It came to him when he was 16, before finishing school, when he began to collaborate with Navarra Youth Red Cross -with time, he would end up leading it- in integration programs for migrants and refugees, mainly of African origin. He found his site and began to study a higher degree of social integration at the IES de Adaptación Social, first, and a career in Psychology at the Complutense University of Madrid, later. The experience changed her forever.
The Government of Spain, then led by the PP of Mariano Rajoy, deported a friend of hers who had just had a child. Since then, Belarra has become more directly involved in active politics with two objectives: to reform the Aliens Law and to close the Internment Centers for Foreigners (CIE). It was then that he ended up in Psychology, and planted his feet in Madrid.
The Psychology colleagues
When Pablo Iglesias delegated the command of the Ministry of Social Rights and Agenda 2030 to Belarra, two versions emerged. The officer spoke of a committed politician, tireless worker and right hand -left- of the general secretary; a natural heir to the position that had earned the medals in discreet but important tasks. The unofficial, which did not correct the previous one, pointed out the good relationship between the minister and Irene Montero, her friend since the days of the university.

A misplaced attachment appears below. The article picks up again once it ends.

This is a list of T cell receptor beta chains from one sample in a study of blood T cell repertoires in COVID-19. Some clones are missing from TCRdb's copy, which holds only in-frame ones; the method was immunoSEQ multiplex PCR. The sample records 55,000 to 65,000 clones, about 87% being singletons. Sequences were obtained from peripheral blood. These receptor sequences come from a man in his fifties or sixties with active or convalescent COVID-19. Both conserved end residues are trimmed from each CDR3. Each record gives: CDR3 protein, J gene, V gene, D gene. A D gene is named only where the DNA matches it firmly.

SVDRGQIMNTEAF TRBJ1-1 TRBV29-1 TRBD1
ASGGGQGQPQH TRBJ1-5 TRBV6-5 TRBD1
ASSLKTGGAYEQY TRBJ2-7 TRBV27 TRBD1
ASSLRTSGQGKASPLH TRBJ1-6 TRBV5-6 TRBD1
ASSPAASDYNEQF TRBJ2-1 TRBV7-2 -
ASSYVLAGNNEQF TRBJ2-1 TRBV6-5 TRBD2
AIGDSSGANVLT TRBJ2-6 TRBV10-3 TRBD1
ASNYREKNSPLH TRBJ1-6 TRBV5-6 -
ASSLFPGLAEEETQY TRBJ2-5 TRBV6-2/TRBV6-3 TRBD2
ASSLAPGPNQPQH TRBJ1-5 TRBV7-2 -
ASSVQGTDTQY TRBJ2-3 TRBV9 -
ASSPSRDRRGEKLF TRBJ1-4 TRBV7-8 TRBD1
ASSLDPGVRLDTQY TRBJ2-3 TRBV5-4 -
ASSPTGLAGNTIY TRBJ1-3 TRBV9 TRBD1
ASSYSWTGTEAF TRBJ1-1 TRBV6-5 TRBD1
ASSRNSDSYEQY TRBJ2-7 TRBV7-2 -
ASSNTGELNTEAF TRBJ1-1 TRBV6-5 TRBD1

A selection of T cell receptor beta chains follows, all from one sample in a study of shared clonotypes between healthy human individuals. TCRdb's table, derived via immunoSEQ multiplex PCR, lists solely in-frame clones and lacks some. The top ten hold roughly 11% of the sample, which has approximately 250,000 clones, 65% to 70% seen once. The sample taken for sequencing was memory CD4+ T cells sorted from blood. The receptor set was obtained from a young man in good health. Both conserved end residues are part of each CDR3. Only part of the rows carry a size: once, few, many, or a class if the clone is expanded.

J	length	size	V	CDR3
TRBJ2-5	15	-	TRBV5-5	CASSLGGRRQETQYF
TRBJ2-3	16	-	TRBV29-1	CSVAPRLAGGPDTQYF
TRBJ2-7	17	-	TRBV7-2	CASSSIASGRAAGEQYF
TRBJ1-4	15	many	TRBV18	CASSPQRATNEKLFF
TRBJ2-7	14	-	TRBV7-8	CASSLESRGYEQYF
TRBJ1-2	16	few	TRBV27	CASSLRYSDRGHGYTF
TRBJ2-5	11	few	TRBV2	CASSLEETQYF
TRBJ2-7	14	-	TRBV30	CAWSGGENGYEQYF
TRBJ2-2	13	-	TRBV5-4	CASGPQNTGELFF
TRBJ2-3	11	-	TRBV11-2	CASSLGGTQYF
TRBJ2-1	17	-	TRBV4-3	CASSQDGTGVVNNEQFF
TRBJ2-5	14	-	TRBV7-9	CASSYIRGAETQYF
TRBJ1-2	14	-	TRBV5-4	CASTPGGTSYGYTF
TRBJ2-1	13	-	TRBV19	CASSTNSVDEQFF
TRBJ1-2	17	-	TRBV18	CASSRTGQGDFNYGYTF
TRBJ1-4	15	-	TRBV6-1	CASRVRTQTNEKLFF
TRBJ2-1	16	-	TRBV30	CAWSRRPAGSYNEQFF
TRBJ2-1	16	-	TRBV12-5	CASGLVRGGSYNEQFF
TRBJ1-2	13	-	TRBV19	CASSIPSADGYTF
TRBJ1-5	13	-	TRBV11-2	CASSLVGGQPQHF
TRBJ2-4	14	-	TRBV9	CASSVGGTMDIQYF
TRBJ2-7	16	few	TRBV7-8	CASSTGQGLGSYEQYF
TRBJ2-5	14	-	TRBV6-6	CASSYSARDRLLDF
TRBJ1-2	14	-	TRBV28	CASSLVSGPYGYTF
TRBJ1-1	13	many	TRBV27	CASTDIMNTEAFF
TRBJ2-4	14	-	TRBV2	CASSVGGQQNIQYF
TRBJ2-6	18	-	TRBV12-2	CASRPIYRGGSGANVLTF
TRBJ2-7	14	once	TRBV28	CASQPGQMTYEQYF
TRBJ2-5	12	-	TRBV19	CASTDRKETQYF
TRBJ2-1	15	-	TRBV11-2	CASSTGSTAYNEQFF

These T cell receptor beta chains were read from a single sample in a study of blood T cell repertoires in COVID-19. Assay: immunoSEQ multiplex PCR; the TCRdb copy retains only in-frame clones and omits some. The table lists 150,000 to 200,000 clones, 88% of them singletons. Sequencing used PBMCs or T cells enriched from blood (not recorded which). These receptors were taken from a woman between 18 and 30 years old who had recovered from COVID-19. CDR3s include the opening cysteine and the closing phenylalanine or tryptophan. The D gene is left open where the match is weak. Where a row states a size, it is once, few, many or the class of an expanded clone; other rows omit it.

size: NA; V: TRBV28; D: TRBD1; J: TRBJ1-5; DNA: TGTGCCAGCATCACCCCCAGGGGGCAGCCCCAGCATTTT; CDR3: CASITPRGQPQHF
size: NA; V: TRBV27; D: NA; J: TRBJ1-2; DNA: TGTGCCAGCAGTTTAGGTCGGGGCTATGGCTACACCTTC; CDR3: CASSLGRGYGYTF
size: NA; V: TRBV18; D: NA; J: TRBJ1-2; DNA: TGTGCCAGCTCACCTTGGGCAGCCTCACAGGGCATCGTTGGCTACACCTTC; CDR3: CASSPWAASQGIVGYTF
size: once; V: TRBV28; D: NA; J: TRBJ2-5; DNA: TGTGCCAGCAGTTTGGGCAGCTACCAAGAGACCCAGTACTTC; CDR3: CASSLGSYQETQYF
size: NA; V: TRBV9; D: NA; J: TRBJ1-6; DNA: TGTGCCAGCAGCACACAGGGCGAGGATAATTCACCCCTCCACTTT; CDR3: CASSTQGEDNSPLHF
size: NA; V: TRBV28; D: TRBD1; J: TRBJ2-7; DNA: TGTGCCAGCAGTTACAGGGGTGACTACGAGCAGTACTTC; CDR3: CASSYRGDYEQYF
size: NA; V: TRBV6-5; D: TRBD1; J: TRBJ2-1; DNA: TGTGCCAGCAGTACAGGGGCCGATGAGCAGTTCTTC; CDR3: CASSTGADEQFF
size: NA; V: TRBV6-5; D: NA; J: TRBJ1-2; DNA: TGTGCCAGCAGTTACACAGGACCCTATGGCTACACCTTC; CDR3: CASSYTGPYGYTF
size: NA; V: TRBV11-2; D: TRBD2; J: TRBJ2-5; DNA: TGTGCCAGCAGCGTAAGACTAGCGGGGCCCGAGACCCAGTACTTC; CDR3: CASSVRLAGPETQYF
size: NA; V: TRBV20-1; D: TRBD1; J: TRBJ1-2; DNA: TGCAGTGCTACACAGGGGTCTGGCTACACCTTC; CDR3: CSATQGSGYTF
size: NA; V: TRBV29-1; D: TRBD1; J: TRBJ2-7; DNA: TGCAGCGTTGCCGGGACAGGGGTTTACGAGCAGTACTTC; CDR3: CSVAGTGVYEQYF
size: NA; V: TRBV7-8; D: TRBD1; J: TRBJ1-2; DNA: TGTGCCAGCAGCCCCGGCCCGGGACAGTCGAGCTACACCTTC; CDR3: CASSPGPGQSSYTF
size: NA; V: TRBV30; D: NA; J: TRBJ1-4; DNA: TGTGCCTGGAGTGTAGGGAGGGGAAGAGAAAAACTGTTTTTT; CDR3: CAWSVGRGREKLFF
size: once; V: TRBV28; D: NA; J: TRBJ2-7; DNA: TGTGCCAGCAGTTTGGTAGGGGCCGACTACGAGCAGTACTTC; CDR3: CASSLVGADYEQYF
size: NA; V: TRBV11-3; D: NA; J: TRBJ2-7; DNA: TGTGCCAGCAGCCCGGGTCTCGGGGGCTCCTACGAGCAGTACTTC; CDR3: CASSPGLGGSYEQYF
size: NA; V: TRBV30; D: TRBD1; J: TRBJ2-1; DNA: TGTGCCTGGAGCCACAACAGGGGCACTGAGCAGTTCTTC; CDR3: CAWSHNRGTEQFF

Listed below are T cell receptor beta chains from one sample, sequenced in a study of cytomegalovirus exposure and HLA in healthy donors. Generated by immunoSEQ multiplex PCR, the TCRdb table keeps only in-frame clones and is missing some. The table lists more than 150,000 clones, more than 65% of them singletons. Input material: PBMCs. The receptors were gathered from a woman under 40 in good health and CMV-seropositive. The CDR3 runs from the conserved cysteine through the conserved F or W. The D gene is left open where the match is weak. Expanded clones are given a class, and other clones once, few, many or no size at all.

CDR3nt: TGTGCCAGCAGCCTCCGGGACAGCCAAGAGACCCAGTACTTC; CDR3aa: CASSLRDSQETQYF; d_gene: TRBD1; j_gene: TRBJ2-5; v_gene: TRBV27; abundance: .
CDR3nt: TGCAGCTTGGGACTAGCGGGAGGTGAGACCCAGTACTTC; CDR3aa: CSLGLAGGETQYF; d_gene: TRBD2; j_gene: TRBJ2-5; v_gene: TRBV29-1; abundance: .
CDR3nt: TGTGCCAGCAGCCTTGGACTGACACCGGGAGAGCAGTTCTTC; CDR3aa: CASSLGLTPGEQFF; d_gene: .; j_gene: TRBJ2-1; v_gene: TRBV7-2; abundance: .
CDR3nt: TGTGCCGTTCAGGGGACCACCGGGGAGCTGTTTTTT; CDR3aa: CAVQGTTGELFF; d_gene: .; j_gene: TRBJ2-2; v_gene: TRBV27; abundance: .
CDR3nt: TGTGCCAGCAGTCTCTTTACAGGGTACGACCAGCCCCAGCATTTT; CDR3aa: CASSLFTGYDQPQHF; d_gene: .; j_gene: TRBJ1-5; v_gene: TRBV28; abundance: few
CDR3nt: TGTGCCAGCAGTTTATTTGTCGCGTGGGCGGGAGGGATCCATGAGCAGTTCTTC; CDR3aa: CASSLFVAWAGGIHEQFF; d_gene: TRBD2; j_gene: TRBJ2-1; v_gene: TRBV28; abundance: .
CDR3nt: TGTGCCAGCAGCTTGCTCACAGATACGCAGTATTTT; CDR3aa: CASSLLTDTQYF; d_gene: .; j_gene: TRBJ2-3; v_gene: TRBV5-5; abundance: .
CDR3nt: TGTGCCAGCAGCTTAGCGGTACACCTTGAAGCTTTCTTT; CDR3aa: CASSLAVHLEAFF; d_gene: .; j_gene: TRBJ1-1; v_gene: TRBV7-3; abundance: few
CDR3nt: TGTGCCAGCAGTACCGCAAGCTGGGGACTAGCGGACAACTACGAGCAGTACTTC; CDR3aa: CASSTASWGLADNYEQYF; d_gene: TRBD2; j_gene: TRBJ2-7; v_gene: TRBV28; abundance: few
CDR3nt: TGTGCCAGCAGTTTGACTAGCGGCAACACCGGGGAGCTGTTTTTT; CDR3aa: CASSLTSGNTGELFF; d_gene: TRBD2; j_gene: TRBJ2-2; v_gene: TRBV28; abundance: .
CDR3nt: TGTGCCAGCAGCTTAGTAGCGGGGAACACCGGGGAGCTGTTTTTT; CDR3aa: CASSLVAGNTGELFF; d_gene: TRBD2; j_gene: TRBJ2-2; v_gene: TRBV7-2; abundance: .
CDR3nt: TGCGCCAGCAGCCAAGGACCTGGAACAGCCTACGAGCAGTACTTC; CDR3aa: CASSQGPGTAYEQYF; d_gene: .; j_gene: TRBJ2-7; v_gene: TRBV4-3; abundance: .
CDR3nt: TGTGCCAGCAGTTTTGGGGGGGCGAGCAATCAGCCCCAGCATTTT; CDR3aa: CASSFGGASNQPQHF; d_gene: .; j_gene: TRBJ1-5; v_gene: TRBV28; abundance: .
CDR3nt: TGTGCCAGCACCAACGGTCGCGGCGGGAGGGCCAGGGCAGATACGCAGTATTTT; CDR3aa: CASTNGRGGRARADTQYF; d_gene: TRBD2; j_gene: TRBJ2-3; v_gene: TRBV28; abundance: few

Both coincided at the Complutense University of Madrid studying Psychology, and the crush was instantaneous. It started in 2007 and ended it in 2012, and at some point in this segment they became roommates; Montero, a year younger than her, finished it in 2011. It is not that the woman from Pamplona repeated, but that before reaching the classrooms of the Autonomous University of Madrid she had done a Social Integration FP.
They began to be friends from the student movement, in which Montero was already leading the way from the Noam Chomsky Student Association, of marked left tendency, and like representative of the students in the Board of the Faculty. Belarra, on the other hand, was already anticipating the image that she would inherit in Podemos: more timid when facing the gallery, with less focus, but very hard-working behind the scenes.